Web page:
Shinzo Abe’s and Boris Johnson’s respective ties to Westchester and Fairfield

The shocking assassination of former Japanese Prime Minister Shinzō Abe has reminded us of our encounter with his lovely widow, Akie. In October of 2017, the Japanese first lady and Masako Takahashi, wife of Reiichiro Takahashi, then the consul general of Japan in New York, visited Girl Again, a White Plains shop in which young women on the autism spectrum refurbish and sell donated, used American Girl dolls as part of the nonprofit Yes, She Can, founded by former IBM-er Marjorie Madfis. (Neither the nonprofit nor the shop is affiliated with American Girl.)

What we remember most is the way Akie Abe – a progressive champion of minorities, including those on the spectrum – leaned in, watching and listening intently to the workers. She insisted on paying full price for one of the dolls – Jess, the Girl of the Year doll in 2006 – whose backstory is of a Japanese-Scottish girl interested in environmental issues. Our hearts go out to Abe.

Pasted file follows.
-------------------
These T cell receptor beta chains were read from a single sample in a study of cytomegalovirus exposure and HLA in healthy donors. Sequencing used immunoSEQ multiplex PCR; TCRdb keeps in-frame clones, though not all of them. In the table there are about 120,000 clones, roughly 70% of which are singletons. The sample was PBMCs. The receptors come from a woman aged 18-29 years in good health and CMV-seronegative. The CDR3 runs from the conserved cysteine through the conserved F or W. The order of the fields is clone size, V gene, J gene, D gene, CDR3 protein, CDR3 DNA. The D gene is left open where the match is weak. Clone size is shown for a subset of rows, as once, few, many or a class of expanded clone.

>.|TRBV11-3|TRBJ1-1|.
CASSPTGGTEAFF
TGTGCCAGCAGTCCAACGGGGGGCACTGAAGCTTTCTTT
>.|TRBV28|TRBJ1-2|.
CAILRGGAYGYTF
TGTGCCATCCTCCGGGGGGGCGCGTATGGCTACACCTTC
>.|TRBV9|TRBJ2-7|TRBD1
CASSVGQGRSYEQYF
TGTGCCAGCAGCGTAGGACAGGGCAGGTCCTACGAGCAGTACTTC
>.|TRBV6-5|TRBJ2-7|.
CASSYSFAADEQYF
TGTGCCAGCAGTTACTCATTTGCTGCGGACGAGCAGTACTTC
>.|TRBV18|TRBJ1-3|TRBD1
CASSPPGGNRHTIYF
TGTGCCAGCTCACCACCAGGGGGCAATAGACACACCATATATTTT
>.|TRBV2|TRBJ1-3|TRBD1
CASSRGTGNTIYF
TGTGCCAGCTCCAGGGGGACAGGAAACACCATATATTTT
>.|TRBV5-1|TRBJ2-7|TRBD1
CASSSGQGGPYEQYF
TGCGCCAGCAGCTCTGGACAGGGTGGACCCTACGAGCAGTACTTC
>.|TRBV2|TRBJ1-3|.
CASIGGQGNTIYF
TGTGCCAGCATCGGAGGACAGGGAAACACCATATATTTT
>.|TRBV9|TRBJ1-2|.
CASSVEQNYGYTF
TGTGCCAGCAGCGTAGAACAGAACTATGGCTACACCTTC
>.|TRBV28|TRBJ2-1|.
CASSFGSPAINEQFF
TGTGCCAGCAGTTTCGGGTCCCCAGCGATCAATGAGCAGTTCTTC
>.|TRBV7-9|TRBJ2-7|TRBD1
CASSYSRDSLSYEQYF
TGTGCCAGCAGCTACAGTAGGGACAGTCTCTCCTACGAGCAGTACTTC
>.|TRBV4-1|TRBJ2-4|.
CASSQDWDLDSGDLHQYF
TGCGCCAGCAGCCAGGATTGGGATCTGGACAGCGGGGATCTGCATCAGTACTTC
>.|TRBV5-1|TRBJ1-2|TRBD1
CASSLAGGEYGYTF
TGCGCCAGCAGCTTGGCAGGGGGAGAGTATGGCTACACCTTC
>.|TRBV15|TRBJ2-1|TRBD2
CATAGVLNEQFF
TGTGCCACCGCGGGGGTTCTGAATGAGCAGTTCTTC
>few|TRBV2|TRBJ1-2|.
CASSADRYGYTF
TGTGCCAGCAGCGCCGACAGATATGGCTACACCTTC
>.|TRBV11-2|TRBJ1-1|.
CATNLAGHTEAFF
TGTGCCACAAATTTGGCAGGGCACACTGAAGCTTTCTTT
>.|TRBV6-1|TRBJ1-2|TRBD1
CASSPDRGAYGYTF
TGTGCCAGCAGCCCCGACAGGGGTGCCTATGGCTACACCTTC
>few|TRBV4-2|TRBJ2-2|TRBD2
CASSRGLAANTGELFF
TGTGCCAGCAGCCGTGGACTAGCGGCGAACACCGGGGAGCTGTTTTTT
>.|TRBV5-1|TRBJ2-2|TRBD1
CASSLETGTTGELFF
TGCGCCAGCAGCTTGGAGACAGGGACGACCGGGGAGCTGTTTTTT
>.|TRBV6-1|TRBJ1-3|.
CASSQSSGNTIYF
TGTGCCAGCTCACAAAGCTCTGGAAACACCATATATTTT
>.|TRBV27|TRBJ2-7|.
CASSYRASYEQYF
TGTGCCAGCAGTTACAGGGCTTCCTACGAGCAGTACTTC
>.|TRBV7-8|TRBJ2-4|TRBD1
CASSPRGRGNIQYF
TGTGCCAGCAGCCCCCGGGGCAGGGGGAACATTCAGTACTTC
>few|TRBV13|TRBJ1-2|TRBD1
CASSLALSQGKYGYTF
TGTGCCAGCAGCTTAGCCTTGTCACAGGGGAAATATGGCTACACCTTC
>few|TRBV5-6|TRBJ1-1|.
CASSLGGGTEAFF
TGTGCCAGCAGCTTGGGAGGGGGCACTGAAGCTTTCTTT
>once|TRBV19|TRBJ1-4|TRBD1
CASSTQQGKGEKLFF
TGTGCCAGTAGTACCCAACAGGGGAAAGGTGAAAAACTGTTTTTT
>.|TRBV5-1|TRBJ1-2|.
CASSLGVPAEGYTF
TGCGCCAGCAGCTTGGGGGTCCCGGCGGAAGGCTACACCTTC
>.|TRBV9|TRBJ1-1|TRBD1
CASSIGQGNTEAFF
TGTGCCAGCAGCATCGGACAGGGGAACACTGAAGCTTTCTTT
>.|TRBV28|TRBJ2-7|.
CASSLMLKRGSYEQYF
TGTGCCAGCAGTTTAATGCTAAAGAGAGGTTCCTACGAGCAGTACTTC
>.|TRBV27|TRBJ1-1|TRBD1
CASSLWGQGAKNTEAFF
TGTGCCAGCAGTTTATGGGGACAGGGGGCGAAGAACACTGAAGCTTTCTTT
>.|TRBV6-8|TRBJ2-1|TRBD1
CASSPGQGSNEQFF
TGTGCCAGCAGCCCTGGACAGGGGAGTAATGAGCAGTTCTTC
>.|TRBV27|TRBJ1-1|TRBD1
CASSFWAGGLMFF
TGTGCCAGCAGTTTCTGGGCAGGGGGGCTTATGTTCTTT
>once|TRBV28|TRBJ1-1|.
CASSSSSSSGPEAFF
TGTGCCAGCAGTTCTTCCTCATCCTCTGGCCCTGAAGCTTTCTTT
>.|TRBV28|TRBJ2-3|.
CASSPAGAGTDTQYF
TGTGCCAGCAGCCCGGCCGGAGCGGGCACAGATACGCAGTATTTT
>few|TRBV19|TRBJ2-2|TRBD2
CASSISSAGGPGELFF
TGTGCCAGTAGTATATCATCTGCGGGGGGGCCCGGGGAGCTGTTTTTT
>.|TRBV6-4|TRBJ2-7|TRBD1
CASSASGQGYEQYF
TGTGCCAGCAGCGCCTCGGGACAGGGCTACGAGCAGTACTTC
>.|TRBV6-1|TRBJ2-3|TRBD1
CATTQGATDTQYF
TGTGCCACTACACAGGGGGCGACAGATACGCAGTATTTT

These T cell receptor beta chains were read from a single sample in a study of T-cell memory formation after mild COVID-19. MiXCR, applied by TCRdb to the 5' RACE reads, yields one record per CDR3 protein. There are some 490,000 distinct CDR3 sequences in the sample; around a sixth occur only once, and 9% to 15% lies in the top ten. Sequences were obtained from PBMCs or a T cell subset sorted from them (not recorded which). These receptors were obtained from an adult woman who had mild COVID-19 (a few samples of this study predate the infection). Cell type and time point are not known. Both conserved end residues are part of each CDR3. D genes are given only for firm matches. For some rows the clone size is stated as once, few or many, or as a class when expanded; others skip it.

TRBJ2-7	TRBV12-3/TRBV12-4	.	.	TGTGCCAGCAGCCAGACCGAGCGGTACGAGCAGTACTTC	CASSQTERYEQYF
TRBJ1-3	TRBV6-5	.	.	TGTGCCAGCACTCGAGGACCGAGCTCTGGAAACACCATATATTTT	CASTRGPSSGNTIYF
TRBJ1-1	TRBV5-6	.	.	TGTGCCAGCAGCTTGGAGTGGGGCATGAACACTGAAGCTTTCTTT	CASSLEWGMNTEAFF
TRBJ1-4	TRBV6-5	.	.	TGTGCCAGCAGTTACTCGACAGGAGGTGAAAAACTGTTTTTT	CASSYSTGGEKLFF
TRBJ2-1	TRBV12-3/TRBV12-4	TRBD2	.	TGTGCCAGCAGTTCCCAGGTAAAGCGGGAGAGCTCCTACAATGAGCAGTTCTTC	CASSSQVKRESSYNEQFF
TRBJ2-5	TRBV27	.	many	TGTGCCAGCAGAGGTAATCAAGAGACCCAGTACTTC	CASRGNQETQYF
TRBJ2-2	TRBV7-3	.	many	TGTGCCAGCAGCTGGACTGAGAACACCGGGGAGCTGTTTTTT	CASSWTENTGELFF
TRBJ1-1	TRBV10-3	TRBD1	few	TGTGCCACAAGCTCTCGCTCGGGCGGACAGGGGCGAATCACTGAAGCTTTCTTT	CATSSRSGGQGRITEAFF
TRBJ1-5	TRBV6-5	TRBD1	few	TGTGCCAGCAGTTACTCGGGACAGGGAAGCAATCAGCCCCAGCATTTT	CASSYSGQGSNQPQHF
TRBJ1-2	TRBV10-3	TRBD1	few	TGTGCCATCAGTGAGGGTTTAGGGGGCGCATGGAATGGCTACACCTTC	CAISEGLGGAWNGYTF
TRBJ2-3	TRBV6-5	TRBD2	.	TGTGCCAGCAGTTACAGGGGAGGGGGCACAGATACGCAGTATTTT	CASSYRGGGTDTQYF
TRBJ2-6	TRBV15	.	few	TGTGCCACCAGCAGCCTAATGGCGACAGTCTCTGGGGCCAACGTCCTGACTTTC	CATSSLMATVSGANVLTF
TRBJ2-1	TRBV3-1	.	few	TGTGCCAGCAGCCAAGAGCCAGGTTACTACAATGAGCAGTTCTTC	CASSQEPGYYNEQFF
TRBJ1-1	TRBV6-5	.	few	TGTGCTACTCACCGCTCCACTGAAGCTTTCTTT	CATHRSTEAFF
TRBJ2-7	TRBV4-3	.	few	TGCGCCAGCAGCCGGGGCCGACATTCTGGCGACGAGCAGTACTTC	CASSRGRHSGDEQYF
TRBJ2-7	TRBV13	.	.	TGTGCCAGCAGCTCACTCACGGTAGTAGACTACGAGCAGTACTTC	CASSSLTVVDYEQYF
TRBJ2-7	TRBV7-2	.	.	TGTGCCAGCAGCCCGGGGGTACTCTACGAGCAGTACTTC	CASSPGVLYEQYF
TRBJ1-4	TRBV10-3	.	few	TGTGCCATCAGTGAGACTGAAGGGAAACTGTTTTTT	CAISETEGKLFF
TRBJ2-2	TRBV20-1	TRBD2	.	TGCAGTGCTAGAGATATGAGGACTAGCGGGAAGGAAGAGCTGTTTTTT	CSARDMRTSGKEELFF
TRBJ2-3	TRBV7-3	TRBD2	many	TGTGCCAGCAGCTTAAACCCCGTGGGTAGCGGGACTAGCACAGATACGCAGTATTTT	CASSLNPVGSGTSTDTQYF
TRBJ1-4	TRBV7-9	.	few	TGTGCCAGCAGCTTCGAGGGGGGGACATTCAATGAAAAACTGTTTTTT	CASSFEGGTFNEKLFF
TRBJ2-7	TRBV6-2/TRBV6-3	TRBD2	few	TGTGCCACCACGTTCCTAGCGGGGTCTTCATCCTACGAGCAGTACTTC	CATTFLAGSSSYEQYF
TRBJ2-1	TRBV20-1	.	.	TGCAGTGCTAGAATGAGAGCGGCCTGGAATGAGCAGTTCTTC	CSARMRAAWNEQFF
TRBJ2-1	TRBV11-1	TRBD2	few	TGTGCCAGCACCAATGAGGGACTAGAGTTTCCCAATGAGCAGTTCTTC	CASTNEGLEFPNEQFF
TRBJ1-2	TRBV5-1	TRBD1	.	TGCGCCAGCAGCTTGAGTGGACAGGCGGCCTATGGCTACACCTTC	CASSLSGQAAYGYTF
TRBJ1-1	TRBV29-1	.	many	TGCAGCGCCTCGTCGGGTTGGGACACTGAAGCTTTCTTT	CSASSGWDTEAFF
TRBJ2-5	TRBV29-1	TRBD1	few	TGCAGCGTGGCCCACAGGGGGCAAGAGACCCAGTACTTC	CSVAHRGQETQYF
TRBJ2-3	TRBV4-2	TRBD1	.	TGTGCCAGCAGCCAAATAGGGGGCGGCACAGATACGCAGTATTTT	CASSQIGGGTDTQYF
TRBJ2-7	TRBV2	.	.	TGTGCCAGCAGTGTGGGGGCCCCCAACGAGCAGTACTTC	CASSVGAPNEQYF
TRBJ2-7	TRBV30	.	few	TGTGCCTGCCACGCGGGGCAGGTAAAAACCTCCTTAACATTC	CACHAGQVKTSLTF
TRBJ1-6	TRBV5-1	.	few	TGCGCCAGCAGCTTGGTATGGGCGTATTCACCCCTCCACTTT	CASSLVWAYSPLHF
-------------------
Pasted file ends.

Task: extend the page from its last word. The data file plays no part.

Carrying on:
Boris Johnson’s Fairfield County ties began with his birth on Manhattan’s Upper East Side in 1964 when his father was studying economics at Columbia University. Though the family returned to England, they were back in the United States for the father’s economics work in the 1960s, living in Norwalk in 1967 and ’68.

For years Johnson – a lame duck thanks to his recent resignation amid a cluster of controversies – held dual British American citizenship. In 2014, he was forced to pay capital gains taxes to the American government on a British property he inherited. A year later, he renounced his American citizenship to demonstrate his loyalty to the United Kingdom. Or did he figure that taxation was too high a price for representation?

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